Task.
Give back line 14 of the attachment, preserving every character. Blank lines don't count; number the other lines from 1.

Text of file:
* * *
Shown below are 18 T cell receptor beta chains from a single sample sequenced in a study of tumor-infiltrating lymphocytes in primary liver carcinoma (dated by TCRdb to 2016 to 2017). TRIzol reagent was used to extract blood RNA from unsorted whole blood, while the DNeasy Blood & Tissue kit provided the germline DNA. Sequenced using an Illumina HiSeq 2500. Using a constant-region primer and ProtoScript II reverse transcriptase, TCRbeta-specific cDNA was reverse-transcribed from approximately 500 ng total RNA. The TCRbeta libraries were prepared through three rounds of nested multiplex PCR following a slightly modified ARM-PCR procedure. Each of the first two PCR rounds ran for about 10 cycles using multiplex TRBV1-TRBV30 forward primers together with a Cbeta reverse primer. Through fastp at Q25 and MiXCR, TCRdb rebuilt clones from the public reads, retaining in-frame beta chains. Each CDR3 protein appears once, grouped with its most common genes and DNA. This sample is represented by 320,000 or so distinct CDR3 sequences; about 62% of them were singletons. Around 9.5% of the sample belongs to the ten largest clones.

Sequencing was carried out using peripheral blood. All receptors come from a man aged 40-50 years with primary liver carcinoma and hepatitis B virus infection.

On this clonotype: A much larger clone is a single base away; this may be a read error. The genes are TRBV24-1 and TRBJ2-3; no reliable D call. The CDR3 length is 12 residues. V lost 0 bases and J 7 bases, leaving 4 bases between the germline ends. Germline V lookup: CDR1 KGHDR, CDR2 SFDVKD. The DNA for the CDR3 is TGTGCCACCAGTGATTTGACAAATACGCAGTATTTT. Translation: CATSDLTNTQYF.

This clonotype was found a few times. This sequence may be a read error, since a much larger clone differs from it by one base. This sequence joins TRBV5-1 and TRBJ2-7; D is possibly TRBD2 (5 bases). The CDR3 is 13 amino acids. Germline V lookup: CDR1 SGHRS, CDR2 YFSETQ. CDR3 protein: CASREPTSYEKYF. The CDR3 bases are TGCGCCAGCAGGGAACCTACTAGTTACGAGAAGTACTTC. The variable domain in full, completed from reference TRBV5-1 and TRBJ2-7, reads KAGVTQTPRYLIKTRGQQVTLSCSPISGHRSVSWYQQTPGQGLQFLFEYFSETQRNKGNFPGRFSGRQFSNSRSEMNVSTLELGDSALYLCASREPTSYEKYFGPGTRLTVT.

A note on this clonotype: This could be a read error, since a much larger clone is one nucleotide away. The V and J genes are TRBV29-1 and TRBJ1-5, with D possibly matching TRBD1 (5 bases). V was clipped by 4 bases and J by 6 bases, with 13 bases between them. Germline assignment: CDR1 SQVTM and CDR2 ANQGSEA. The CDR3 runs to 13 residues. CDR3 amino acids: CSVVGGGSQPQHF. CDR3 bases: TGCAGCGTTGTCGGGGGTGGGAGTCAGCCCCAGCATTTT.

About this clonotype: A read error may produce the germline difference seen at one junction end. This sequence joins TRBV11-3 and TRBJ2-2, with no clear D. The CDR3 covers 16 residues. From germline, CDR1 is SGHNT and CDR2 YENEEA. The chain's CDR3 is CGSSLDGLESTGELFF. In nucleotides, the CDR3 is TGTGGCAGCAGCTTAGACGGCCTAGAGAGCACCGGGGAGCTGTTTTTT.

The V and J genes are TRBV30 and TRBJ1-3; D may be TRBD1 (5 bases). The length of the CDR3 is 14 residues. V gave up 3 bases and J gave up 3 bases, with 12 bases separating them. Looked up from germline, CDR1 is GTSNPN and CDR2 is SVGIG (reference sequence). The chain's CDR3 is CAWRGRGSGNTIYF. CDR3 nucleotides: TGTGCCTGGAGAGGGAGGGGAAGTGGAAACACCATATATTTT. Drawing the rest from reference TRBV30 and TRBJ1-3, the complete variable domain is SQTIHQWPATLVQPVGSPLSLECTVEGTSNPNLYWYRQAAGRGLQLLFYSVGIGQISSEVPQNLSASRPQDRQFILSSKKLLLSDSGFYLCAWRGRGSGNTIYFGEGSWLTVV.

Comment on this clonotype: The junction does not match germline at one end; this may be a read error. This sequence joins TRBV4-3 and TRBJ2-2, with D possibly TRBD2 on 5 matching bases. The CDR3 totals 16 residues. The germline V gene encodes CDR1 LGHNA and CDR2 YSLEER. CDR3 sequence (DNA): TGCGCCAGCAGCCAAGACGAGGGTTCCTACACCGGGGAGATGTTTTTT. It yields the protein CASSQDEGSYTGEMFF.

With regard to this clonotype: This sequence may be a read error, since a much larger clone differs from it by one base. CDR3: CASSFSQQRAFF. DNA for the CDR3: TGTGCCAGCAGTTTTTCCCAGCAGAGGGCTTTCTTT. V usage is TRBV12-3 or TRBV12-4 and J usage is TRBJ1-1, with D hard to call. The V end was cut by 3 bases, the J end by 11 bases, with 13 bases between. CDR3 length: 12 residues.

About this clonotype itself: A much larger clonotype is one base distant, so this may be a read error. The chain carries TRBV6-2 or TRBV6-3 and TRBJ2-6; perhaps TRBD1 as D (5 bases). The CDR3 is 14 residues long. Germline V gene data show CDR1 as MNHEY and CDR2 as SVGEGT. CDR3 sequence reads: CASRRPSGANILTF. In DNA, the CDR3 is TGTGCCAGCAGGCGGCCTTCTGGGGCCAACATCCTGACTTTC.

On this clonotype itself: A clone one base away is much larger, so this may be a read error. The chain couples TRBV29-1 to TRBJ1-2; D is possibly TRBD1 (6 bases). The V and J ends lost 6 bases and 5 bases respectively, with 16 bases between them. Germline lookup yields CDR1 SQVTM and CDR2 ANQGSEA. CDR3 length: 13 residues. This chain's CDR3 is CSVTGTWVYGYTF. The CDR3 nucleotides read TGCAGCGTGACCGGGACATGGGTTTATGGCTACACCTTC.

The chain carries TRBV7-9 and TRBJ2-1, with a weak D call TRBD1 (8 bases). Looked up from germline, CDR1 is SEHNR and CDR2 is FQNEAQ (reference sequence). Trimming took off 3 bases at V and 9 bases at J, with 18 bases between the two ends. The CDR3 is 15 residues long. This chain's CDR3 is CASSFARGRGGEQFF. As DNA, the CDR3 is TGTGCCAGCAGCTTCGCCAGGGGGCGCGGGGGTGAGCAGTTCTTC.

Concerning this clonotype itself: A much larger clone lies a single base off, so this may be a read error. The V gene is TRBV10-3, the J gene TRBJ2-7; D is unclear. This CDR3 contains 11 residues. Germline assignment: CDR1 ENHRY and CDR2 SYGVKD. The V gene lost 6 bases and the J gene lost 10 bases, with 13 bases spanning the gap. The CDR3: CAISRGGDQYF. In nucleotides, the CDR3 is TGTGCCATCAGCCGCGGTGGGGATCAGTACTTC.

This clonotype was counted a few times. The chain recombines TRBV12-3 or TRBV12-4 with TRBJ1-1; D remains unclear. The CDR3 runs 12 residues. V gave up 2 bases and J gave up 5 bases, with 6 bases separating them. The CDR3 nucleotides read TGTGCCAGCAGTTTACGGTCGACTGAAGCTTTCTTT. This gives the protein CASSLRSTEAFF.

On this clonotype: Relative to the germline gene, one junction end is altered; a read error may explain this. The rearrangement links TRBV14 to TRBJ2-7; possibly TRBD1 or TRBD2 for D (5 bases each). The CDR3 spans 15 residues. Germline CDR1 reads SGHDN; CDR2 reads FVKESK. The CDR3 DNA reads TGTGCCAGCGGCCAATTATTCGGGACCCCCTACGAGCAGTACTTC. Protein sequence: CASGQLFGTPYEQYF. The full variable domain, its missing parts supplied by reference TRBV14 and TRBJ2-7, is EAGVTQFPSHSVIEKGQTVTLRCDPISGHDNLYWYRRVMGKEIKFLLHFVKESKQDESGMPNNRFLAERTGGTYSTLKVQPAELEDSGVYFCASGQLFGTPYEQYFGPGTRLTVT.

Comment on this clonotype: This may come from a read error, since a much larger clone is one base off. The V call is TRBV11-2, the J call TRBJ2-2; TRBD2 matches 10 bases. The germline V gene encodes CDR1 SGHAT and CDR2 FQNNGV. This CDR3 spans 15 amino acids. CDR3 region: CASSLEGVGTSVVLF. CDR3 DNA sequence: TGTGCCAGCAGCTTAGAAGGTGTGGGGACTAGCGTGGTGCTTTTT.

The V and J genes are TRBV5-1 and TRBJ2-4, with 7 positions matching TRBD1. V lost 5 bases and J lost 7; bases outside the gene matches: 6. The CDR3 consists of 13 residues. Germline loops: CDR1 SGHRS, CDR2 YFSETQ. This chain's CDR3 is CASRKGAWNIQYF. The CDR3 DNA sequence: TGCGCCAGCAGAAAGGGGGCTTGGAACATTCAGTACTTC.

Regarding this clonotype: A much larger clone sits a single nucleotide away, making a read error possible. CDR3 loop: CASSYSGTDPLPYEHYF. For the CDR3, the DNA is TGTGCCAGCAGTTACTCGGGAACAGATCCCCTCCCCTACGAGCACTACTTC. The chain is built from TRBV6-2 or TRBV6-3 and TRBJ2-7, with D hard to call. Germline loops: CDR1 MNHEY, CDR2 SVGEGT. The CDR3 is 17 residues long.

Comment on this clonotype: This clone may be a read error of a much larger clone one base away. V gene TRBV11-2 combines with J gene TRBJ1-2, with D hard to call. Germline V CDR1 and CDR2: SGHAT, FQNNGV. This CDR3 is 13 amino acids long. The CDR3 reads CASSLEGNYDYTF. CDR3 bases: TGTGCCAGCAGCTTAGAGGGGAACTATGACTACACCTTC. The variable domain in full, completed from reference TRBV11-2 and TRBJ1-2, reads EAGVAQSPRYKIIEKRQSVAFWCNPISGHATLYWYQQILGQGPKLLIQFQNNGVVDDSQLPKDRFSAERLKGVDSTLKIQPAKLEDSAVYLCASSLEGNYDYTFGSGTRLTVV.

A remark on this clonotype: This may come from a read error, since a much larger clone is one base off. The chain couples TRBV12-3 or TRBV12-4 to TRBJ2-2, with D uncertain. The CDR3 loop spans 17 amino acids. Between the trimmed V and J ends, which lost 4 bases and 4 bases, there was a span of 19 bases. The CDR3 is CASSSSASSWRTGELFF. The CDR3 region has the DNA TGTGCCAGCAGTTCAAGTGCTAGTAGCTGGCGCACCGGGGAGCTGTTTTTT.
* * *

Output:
This clonotype was counted a few times. The chain recombines TRBV12-3 or TRBV12-4 with TRBJ1-1; D remains unclear. The CDR3 runs 12 residues. V gave up 2 bases and J gave up 5 bases, with 6 bases separating them. The CDR3 nucleotides read TGTGCCAGCAGTTTACGGTCGACTGAAGCTTTCTTT. This gives the protein CASSLRSTEAFF.